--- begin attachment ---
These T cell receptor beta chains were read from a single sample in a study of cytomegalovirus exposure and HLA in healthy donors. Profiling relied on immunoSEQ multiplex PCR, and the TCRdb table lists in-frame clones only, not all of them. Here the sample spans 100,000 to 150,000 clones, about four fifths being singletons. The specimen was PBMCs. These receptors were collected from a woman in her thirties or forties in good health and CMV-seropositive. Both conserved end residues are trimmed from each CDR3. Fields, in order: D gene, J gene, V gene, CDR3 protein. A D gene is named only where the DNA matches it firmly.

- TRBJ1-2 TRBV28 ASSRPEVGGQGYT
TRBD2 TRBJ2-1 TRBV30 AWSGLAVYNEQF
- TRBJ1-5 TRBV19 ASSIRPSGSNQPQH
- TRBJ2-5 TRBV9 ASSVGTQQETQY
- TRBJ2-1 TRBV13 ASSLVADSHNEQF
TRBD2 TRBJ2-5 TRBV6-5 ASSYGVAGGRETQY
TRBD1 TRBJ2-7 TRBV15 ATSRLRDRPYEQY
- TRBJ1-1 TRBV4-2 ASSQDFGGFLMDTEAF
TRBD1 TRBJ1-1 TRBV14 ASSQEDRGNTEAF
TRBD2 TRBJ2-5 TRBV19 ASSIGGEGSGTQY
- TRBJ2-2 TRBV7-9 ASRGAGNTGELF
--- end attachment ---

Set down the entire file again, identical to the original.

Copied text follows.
These T cell receptor beta chains were read from a single sample in a study of cytomegalovirus exposure and HLA in healthy donors. Profiling relied on immunoSEQ multiplex PCR, and the TCRdb table lists in-frame clones only, not all of them. Here the sample spans 100,000 to 150,000 clones, about four fifths being singletons. The specimen was PBMCs. These receptors were collected from a woman in her thirties or forties in good health and CMV-seropositive. Both conserved end residues are trimmed from each CDR3. Fields, in order: D gene, J gene, V gene, CDR3 protein. A D gene is named only where the DNA matches it firmly.

- TRBJ1-2 TRBV28 ASSRPEVGGQGYT
TRBD2 TRBJ2-1 TRBV30 AWSGLAVYNEQF
- TRBJ1-5 TRBV19 ASSIRPSGSNQPQH
- TRBJ2-5 TRBV9 ASSVGTQQETQY
- TRBJ2-1 TRBV13 ASSLVADSHNEQF
TRBD2 TRBJ2-5 TRBV6-5 ASSYGVAGGRETQY
TRBD1 TRBJ2-7 TRBV15 ATSRLRDRPYEQY
- TRBJ1-1 TRBV4-2 ASSQDFGGFLMDTEAF
TRBD1 TRBJ1-1 TRBV14 ASSQEDRGNTEAF
TRBD2 TRBJ2-5 TRBV19 ASSIGGEGSGTQY
- TRBJ2-2 TRBV7-9 ASRGAGNTGELF